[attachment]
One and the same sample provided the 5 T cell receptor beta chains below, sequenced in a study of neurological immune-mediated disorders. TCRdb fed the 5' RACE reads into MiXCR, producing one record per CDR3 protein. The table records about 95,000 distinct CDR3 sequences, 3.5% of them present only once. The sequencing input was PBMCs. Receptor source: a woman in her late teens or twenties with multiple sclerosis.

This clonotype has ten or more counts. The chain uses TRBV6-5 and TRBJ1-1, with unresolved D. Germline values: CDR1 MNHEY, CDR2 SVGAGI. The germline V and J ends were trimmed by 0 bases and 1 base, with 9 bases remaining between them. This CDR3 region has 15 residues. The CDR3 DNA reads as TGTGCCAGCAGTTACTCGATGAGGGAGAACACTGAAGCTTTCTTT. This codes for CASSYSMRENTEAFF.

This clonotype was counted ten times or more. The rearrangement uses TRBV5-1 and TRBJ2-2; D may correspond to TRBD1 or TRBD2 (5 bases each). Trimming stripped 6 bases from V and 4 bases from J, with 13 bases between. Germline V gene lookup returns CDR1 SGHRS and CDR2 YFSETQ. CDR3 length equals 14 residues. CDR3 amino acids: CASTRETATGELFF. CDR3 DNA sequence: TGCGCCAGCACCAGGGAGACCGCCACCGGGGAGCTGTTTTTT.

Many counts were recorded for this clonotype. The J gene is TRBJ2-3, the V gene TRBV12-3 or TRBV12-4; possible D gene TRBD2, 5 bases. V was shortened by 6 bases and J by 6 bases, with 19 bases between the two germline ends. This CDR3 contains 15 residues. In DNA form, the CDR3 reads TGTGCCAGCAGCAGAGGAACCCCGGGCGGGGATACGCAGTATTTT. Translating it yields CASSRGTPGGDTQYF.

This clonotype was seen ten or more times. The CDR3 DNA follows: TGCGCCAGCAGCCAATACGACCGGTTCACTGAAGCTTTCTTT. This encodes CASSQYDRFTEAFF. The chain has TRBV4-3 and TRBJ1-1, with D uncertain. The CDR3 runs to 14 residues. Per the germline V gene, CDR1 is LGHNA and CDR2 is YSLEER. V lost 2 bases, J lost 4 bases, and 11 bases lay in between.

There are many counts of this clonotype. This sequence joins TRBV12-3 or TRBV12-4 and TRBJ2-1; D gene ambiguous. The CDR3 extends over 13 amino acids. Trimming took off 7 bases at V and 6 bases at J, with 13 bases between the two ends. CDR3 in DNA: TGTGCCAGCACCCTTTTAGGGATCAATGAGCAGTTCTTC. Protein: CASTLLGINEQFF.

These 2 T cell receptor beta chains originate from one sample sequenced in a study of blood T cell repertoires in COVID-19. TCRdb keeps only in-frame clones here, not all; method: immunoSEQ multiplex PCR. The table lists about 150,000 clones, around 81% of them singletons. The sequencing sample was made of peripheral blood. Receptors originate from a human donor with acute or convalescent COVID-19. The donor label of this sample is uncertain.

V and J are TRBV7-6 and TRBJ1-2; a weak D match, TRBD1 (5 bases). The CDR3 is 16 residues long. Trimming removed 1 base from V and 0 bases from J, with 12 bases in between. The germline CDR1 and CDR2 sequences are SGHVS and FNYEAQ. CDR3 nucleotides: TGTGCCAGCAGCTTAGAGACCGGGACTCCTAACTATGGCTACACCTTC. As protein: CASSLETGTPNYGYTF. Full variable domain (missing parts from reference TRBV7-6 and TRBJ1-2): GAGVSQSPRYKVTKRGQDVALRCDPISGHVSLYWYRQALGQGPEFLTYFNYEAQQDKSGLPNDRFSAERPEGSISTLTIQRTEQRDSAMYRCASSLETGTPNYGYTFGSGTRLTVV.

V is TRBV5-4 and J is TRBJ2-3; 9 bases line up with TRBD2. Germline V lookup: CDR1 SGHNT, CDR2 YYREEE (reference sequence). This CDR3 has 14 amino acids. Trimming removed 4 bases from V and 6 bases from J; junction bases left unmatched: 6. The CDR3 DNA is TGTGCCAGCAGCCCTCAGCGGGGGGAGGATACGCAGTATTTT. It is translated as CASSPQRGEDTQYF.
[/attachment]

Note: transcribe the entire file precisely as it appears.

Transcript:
One and the same sample provided the 5 T cell receptor beta chains below, sequenced in a study of neurological immune-mediated disorders. TCRdb fed the 5' RACE reads into MiXCR, producing one record per CDR3 protein. The table records about 95,000 distinct CDR3 sequences, 3.5% of them present only once. The sequencing input was PBMCs. Receptor source: a woman in her late teens or twenties with multiple sclerosis.

This clonotype has ten or more counts. The chain uses TRBV6-5 and TRBJ1-1, with unresolved D. Germline values: CDR1 MNHEY, CDR2 SVGAGI. The germline V and J ends were trimmed by 0 bases and 1 base, with 9 bases remaining between them. This CDR3 region has 15 residues. The CDR3 DNA reads as TGTGCCAGCAGTTACTCGATGAGGGAGAACACTGAAGCTTTCTTT. This codes for CASSYSMRENTEAFF.

This clonotype was counted ten times or more. The rearrangement uses TRBV5-1 and TRBJ2-2; D may correspond to TRBD1 or TRBD2 (5 bases each). Trimming stripped 6 bases from V and 4 bases from J, with 13 bases between. Germline V gene lookup returns CDR1 SGHRS and CDR2 YFSETQ. CDR3 length equals 14 residues. CDR3 amino acids: CASTRETATGELFF. CDR3 DNA sequence: TGCGCCAGCACCAGGGAGACCGCCACCGGGGAGCTGTTTTTT.

Many counts were recorded for this clonotype. The J gene is TRBJ2-3, the V gene TRBV12-3 or TRBV12-4; possible D gene TRBD2, 5 bases. V was shortened by 6 bases and J by 6 bases, with 19 bases between the two germline ends. This CDR3 contains 15 residues. In DNA form, the CDR3 reads TGTGCCAGCAGCAGAGGAACCCCGGGCGGGGATACGCAGTATTTT. Translating it yields CASSRGTPGGDTQYF.

This clonotype was seen ten or more times. The CDR3 DNA follows: TGCGCCAGCAGCCAATACGACCGGTTCACTGAAGCTTTCTTT. This encodes CASSQYDRFTEAFF. The chain has TRBV4-3 and TRBJ1-1, with D uncertain. The CDR3 runs to 14 residues. Per the germline V gene, CDR1 is LGHNA and CDR2 is YSLEER. V lost 2 bases, J lost 4 bases, and 11 bases lay in between.

There are many counts of this clonotype. This sequence joins TRBV12-3 or TRBV12-4 and TRBJ2-1; D gene ambiguous. The CDR3 extends over 13 amino acids. Trimming took off 7 bases at V and 6 bases at J, with 13 bases between the two ends. CDR3 in DNA: TGTGCCAGCACCCTTTTAGGGATCAATGAGCAGTTCTTC. Protein: CASTLLGINEQFF.

These 2 T cell receptor beta chains originate from one sample sequenced in a study of blood T cell repertoires in COVID-19. TCRdb keeps only in-frame clones here, not all; method: immunoSEQ multiplex PCR. The table lists about 150,000 clones, around 81% of them singletons. The sequencing sample was made of peripheral blood. Receptors originate from a human donor with acute or convalescent COVID-19. The donor label of this sample is uncertain.

V and J are TRBV7-6 and TRBJ1-2; a weak D match, TRBD1 (5 bases). The CDR3 is 16 residues long. Trimming removed 1 base from V and 0 bases from J, with 12 bases in between. The germline CDR1 and CDR2 sequences are SGHVS and FNYEAQ. CDR3 nucleotides: TGTGCCAGCAGCTTAGAGACCGGGACTCCTAACTATGGCTACACCTTC. As protein: CASSLETGTPNYGYTF. Full variable domain (missing parts from reference TRBV7-6 and TRBJ1-2): GAGVSQSPRYKVTKRGQDVALRCDPISGHVSLYWYRQALGQGPEFLTYFNYEAQQDKSGLPNDRFSAERPEGSISTLTIQRTEQRDSAMYRCASSLETGTPNYGYTFGSGTRLTVV.

V is TRBV5-4 and J is TRBJ2-3; 9 bases line up with TRBD2. Germline V lookup: CDR1 SGHNT, CDR2 YYREEE (reference sequence). This CDR3 has 14 amino acids. Trimming removed 4 bases from V and 6 bases from J; junction bases left unmatched: 6. The CDR3 DNA is TGTGCCAGCAGCCCTCAGCGGGGGGAGGATACGCAGTATTTT. It is translated as CASSPQRGEDTQYF.